But then you also have the cattle trailheads like Wichita, Hays, Ellsworth and Abilene, where Texas Longhorns would be gathered and shipped to slaughter back East. Cattle ranching grew in the Flint Hills, and then in the post-World War II era, cattle feeding would take hold in western Kansas.

Center-pivot irrigation, ethanol production, genetically modified seeds, cooperatives, large packing plants and conservation practices all were touchpoints that had profound effects on the trajectory of our state, and the Great Plains. Economies boomed, and people immigrated here.

Change and challenges

Was it all good? Well, off the top of my head, we did set off the Dust Bowl with a mindset that the rains would never go away and we could plant fencerow to fencerow. Markets rose, and fell, and rose again. And we’re faced with an Ogallala Aquifer that’s been drastically drawn down. Challenges come with change.

Those who don’t know the agricultural history of our state will point to those current challenges and say, “Nothing good comes from modern agriculture.” But they miss that with each of those innovations, we got a little more efficient. We learned from past mistakes and tried to improve. We may not always get it perfect, but we’re working toward better. And in some cases, we returned to our roots for the solution to the problems, whether that’s learning from the indigenous people who lived here before us, or returning to regenerative agricultural principles, or using technology.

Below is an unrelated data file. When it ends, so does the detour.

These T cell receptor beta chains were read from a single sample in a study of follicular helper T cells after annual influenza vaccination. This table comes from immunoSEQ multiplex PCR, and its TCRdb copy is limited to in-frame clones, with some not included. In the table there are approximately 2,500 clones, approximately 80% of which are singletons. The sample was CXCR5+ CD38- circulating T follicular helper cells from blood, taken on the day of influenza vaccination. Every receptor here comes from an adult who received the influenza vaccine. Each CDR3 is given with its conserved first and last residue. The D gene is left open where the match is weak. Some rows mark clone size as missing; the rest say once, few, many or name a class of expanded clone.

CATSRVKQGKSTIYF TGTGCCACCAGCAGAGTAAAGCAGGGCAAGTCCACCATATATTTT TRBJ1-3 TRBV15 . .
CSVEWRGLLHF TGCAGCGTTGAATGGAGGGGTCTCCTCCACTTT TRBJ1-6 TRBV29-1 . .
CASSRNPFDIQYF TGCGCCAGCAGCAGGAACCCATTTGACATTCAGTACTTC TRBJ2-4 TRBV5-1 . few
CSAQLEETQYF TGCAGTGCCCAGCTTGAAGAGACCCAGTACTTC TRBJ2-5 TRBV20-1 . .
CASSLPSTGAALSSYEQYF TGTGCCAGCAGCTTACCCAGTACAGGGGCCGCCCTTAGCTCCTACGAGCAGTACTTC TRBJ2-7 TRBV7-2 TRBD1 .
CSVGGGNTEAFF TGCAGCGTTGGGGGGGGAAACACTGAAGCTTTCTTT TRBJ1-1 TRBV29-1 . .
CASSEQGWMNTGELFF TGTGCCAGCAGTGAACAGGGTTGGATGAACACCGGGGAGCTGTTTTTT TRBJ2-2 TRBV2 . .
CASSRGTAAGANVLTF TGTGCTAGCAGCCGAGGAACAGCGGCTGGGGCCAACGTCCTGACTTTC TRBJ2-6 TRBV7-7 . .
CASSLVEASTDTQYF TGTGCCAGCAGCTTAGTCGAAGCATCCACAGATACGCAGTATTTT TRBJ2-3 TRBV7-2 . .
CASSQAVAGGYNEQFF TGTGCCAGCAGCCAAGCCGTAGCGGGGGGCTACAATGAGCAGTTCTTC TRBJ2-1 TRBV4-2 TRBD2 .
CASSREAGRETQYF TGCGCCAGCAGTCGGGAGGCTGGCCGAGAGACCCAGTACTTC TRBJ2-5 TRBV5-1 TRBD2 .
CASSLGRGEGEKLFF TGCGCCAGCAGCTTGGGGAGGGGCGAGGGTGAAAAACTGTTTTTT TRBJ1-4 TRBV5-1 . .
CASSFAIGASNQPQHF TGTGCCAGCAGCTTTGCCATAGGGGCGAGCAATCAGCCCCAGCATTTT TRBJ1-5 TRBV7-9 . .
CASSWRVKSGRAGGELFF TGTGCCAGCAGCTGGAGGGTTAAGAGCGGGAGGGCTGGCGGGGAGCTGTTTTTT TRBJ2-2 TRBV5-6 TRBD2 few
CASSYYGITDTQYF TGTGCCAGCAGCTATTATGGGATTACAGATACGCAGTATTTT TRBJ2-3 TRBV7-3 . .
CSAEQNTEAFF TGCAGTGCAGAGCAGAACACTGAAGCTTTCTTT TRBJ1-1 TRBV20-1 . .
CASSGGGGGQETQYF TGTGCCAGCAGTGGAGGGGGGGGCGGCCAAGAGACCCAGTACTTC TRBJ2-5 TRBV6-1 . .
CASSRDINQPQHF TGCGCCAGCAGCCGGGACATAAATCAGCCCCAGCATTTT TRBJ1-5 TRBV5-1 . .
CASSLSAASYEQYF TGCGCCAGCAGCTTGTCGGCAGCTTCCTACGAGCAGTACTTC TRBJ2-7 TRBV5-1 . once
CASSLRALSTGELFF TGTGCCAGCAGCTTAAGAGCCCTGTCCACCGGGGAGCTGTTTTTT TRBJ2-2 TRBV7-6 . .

Think about the 150 years of wheat breeding work that pushed the boundaries of what wheat could do under extreme conditions. We just underwent a devastating multiyear drought in Kansas, and still managed to cut wheat in conditions that would have stopped our old wheat varieties in their tracks. Yes, even Turkey Red. That work took a combination of generational knowledge and skill, mixed with new technology and tools, and ideas shared among wheat breeders from around the world.

Just imagine what innovations and ideas may come in the next 150 years.

About the Author(s)

Jennifer M. Latzke

Editor, Kansas Farmer

Through all her travels, Jennifer M. Latzke knows that there is no place like Kansas.